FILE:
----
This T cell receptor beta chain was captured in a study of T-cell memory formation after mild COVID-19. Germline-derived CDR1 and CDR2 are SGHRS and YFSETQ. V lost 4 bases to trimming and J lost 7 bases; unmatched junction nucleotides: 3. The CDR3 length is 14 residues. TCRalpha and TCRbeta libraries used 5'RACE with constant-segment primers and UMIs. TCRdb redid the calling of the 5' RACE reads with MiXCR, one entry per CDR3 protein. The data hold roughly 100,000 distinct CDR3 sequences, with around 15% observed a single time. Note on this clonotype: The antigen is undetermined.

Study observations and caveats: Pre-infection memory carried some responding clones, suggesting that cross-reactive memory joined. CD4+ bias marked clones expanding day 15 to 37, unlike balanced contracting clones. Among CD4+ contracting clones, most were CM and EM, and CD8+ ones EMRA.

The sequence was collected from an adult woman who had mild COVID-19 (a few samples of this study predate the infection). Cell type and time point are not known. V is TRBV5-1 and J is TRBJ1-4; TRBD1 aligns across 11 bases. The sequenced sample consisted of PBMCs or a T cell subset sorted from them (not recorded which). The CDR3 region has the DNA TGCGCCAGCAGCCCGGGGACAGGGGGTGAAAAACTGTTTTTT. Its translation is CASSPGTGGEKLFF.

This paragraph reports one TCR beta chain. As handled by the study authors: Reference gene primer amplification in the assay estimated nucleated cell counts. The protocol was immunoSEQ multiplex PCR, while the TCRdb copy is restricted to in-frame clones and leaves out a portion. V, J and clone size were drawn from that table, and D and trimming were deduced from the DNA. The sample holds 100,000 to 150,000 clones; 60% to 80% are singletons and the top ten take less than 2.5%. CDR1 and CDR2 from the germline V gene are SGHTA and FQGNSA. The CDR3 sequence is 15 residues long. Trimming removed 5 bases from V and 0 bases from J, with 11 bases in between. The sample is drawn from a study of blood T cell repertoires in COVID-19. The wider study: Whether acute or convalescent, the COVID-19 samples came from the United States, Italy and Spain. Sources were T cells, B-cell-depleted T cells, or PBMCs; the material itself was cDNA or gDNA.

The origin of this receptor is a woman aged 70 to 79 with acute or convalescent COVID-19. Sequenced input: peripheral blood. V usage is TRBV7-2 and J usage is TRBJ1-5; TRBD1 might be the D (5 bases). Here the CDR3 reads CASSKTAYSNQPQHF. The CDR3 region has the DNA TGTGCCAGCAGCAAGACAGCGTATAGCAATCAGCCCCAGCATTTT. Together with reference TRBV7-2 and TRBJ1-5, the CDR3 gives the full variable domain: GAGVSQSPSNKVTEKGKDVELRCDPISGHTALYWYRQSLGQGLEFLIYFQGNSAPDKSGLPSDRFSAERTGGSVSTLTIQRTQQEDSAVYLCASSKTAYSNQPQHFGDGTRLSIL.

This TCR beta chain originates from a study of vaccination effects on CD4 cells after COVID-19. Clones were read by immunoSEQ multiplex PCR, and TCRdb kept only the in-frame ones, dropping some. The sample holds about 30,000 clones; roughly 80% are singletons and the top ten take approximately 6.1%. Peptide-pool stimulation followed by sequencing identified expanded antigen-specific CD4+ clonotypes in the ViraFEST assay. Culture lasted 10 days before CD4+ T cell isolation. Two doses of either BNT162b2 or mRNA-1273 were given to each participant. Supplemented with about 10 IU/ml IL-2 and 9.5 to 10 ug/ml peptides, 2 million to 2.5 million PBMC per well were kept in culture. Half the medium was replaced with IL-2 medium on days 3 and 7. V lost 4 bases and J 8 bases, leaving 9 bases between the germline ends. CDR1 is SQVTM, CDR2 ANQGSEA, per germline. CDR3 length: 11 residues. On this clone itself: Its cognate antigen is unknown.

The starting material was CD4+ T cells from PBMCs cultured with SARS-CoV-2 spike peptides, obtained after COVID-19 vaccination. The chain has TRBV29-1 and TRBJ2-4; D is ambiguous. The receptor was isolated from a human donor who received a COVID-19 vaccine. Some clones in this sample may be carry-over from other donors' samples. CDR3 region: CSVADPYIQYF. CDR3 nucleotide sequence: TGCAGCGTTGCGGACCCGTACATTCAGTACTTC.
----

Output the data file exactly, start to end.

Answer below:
This T cell receptor beta chain was captured in a study of T-cell memory formation after mild COVID-19. Germline-derived CDR1 and CDR2 are SGHRS and YFSETQ. V lost 4 bases to trimming and J lost 7 bases; unmatched junction nucleotides: 3. The CDR3 length is 14 residues. TCRalpha and TCRbeta libraries used 5'RACE with constant-segment primers and UMIs. TCRdb redid the calling of the 5' RACE reads with MiXCR, one entry per CDR3 protein. The data hold roughly 100,000 distinct CDR3 sequences, with around 15% observed a single time. Note on this clonotype: The antigen is undetermined.

Study observations and caveats: Pre-infection memory carried some responding clones, suggesting that cross-reactive memory joined. CD4+ bias marked clones expanding day 15 to 37, unlike balanced contracting clones. Among CD4+ contracting clones, most were CM and EM, and CD8+ ones EMRA.

The sequence was collected from an adult woman who had mild COVID-19 (a few samples of this study predate the infection). Cell type and time point are not known. V is TRBV5-1 and J is TRBJ1-4; TRBD1 aligns across 11 bases. The sequenced sample consisted of PBMCs or a T cell subset sorted from them (not recorded which). The CDR3 region has the DNA TGCGCCAGCAGCCCGGGGACAGGGGGTGAAAAACTGTTTTTT. Its translation is CASSPGTGGEKLFF.

This paragraph reports one TCR beta chain. As handled by the study authors: Reference gene primer amplification in the assay estimated nucleated cell counts. The protocol was immunoSEQ multiplex PCR, while the TCRdb copy is restricted to in-frame clones and leaves out a portion. V, J and clone size were drawn from that table, and D and trimming were deduced from the DNA. The sample holds 100,000 to 150,000 clones; 60% to 80% are singletons and the top ten take less than 2.5%. CDR1 and CDR2 from the germline V gene are SGHTA and FQGNSA. The CDR3 sequence is 15 residues long. Trimming removed 5 bases from V and 0 bases from J, with 11 bases in between. The sample is drawn from a study of blood T cell repertoires in COVID-19. The wider study: Whether acute or convalescent, the COVID-19 samples came from the United States, Italy and Spain. Sources were T cells, B-cell-depleted T cells, or PBMCs; the material itself was cDNA or gDNA.

The origin of this receptor is a woman aged 70 to 79 with acute or convalescent COVID-19. Sequenced input: peripheral blood. V usage is TRBV7-2 and J usage is TRBJ1-5; TRBD1 might be the D (5 bases). Here the CDR3 reads CASSKTAYSNQPQHF. The CDR3 region has the DNA TGTGCCAGCAGCAAGACAGCGTATAGCAATCAGCCCCAGCATTTT. Together with reference TRBV7-2 and TRBJ1-5, the CDR3 gives the full variable domain: GAGVSQSPSNKVTEKGKDVELRCDPISGHTALYWYRQSLGQGLEFLIYFQGNSAPDKSGLPSDRFSAERTGGSVSTLTIQRTQQEDSAVYLCASSKTAYSNQPQHFGDGTRLSIL.

This TCR beta chain originates from a study of vaccination effects on CD4 cells after COVID-19. Clones were read by immunoSEQ multiplex PCR, and TCRdb kept only the in-frame ones, dropping some. The sample holds about 30,000 clones; roughly 80% are singletons and the top ten take approximately 6.1%. Peptide-pool stimulation followed by sequencing identified expanded antigen-specific CD4+ clonotypes in the ViraFEST assay. Culture lasted 10 days before CD4+ T cell isolation. Two doses of either BNT162b2 or mRNA-1273 were given to each participant. Supplemented with about 10 IU/ml IL-2 and 9.5 to 10 ug/ml peptides, 2 million to 2.5 million PBMC per well were kept in culture. Half the medium was replaced with IL-2 medium on days 3 and 7. V lost 4 bases and J 8 bases, leaving 9 bases between the germline ends. CDR1 is SQVTM, CDR2 ANQGSEA, per germline. CDR3 length: 11 residues. On this clone itself: Its cognate antigen is unknown.

The starting material was CD4+ T cells from PBMCs cultured with SARS-CoV-2 spike peptides, obtained after COVID-19 vaccination. The chain has TRBV29-1 and TRBJ2-4; D is ambiguous. The receptor was isolated from a human donor who received a COVID-19 vaccine. Some clones in this sample may be carry-over from other donors' samples. CDR3 region: CSVADPYIQYF. CDR3 nucleotide sequence: TGCAGCGTTGCGGACCCGTACATTCAGTACTTC.